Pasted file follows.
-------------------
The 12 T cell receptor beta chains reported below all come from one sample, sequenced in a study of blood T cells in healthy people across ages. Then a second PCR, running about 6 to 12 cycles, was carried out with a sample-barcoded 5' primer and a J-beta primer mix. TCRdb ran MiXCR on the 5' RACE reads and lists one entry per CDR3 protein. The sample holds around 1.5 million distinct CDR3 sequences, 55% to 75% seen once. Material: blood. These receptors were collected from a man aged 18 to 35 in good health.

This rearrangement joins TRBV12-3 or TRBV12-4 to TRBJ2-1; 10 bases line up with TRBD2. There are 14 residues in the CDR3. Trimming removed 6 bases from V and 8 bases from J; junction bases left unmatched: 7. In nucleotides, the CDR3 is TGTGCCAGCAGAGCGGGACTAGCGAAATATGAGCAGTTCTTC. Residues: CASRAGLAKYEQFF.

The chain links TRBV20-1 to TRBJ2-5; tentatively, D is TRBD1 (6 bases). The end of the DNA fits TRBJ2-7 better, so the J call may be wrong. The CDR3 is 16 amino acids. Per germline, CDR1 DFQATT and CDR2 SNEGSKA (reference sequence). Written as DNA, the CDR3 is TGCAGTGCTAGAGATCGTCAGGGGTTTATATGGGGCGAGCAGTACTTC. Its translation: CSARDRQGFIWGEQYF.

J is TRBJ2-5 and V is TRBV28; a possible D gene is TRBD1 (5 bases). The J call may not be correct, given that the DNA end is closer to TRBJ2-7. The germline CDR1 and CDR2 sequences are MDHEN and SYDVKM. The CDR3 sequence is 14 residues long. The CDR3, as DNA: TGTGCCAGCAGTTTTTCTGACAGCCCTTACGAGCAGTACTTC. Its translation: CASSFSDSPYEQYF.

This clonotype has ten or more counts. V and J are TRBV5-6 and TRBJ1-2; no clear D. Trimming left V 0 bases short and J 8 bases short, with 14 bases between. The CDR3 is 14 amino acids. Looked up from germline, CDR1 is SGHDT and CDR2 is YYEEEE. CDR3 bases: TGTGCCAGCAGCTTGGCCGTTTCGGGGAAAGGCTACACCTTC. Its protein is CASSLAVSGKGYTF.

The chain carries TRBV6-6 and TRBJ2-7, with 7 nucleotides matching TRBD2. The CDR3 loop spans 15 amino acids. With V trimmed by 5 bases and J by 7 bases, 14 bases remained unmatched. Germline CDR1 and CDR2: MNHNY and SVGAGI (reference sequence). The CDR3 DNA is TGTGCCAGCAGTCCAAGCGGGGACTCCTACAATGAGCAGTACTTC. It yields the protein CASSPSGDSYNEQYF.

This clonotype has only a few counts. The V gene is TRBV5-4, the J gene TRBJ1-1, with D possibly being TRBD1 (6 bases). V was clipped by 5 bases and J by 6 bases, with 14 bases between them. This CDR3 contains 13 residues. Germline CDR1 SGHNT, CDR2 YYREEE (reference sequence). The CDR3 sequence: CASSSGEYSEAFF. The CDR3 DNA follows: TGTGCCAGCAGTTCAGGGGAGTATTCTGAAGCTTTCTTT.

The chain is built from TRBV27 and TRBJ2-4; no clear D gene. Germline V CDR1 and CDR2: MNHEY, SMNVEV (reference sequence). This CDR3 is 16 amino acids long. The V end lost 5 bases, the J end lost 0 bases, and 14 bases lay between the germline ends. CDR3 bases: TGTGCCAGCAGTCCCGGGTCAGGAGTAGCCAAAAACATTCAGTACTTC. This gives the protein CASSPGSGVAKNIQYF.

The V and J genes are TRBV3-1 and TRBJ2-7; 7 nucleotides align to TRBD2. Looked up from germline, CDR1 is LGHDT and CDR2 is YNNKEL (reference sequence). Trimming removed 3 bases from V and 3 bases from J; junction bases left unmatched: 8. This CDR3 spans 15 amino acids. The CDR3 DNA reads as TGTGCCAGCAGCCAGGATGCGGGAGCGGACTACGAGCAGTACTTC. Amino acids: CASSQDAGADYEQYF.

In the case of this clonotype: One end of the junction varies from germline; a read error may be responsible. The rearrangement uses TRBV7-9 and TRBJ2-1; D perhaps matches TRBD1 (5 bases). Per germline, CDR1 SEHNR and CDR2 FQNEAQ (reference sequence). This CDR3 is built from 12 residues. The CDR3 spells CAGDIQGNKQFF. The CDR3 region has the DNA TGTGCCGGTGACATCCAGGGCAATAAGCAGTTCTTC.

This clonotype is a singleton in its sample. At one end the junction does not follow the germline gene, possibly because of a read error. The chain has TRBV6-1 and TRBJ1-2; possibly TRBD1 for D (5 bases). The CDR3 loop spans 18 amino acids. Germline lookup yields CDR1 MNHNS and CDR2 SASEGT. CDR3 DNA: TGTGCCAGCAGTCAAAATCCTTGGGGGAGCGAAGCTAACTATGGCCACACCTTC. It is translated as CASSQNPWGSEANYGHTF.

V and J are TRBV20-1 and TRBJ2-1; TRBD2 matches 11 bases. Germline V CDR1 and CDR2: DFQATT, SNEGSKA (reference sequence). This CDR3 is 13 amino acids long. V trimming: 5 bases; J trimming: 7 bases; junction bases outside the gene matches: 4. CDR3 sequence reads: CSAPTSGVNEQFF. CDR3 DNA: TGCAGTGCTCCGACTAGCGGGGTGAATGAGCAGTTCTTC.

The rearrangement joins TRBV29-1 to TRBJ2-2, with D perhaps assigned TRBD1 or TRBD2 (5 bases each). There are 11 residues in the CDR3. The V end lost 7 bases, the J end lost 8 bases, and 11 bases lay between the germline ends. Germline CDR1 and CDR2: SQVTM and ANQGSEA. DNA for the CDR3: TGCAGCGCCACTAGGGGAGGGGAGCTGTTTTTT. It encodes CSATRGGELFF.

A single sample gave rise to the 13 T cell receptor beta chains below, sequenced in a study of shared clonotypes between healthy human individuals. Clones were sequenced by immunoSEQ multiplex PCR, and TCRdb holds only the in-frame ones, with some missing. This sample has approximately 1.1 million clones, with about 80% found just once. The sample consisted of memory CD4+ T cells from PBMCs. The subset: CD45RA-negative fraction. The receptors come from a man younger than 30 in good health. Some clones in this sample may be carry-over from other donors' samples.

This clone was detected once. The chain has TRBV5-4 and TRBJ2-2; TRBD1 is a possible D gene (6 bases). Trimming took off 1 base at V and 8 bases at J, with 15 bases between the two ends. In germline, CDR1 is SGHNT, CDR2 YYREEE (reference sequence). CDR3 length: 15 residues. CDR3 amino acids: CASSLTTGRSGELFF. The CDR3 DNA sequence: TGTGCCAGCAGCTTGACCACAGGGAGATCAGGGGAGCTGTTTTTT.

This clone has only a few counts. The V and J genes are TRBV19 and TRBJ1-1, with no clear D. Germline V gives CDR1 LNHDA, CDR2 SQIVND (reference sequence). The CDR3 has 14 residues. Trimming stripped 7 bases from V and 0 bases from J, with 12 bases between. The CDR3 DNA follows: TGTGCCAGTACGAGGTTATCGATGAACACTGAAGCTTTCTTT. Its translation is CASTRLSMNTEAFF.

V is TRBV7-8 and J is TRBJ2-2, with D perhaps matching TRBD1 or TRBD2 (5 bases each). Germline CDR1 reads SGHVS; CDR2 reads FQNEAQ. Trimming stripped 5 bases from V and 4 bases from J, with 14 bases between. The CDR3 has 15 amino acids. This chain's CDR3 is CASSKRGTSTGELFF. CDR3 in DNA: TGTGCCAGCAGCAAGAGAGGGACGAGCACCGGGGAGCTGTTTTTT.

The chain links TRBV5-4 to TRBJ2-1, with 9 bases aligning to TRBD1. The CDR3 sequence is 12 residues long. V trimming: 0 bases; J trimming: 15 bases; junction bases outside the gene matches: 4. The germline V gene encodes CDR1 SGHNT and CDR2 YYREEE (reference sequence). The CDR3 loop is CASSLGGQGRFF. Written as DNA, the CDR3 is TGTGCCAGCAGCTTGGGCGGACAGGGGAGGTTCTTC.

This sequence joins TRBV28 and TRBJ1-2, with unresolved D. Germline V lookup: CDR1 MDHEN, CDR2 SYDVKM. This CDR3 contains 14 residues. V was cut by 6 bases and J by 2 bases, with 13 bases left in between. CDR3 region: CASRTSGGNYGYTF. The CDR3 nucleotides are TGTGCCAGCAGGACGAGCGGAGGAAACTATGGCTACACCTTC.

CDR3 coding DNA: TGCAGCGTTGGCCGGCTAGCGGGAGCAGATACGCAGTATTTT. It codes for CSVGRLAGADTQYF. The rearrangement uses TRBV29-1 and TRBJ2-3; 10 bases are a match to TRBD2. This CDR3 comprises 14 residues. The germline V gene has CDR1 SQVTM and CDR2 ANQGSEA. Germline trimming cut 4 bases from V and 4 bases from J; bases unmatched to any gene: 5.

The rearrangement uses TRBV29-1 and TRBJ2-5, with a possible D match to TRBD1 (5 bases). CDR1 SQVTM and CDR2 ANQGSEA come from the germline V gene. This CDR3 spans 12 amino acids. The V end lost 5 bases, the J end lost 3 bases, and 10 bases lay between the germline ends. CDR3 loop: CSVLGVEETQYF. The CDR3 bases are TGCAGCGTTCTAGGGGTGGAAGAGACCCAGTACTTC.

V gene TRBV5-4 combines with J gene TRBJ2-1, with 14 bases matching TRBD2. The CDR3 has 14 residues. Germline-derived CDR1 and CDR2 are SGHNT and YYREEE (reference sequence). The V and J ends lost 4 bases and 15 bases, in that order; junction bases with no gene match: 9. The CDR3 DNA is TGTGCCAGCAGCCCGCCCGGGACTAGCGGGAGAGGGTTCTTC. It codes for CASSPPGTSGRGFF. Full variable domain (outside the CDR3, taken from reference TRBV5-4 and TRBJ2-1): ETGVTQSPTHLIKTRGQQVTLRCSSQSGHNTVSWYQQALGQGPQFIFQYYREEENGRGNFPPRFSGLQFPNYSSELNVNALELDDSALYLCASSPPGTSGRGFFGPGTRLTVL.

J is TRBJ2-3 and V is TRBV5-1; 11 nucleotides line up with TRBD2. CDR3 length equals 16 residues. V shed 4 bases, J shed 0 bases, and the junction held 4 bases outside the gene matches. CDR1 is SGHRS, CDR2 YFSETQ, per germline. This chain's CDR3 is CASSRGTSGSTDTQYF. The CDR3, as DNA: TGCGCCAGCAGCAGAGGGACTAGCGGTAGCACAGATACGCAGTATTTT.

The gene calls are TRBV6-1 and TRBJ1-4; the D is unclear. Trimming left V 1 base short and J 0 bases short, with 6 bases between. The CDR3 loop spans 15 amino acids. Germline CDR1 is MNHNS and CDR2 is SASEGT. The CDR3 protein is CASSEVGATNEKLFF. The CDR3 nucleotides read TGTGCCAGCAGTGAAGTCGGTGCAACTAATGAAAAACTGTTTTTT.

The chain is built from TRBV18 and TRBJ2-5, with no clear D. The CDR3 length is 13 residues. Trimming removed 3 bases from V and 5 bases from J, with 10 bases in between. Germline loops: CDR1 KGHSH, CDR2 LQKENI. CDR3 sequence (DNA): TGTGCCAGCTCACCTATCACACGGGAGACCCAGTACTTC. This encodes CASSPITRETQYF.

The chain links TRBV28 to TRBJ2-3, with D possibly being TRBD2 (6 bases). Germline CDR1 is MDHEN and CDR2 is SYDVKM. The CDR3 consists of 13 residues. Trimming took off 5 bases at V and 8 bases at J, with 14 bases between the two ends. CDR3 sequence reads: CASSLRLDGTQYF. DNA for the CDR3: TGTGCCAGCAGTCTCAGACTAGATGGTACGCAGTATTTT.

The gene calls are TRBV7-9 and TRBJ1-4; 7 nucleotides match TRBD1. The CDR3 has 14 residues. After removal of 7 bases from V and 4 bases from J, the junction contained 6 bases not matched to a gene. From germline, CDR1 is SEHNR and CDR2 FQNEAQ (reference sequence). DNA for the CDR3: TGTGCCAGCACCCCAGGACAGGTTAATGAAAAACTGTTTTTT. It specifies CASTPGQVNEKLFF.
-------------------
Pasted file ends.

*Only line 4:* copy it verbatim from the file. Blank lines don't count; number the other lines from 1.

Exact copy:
J is TRBJ2-5 and V is TRBV28; a possible D gene is TRBD1 (5 bases). The J call may not be correct, given that the DNA end is closer to TRBJ2-7. The germline CDR1 and CDR2 sequences are MDHEN and SYDVKM. The CDR3 sequence is 14 residues long. The CDR3, as DNA: TGTGCCAGCAGTTTTTCTGACAGCCCTTACGAGCAGTACTTC. Its translation: CASSFSDSPYEQYF.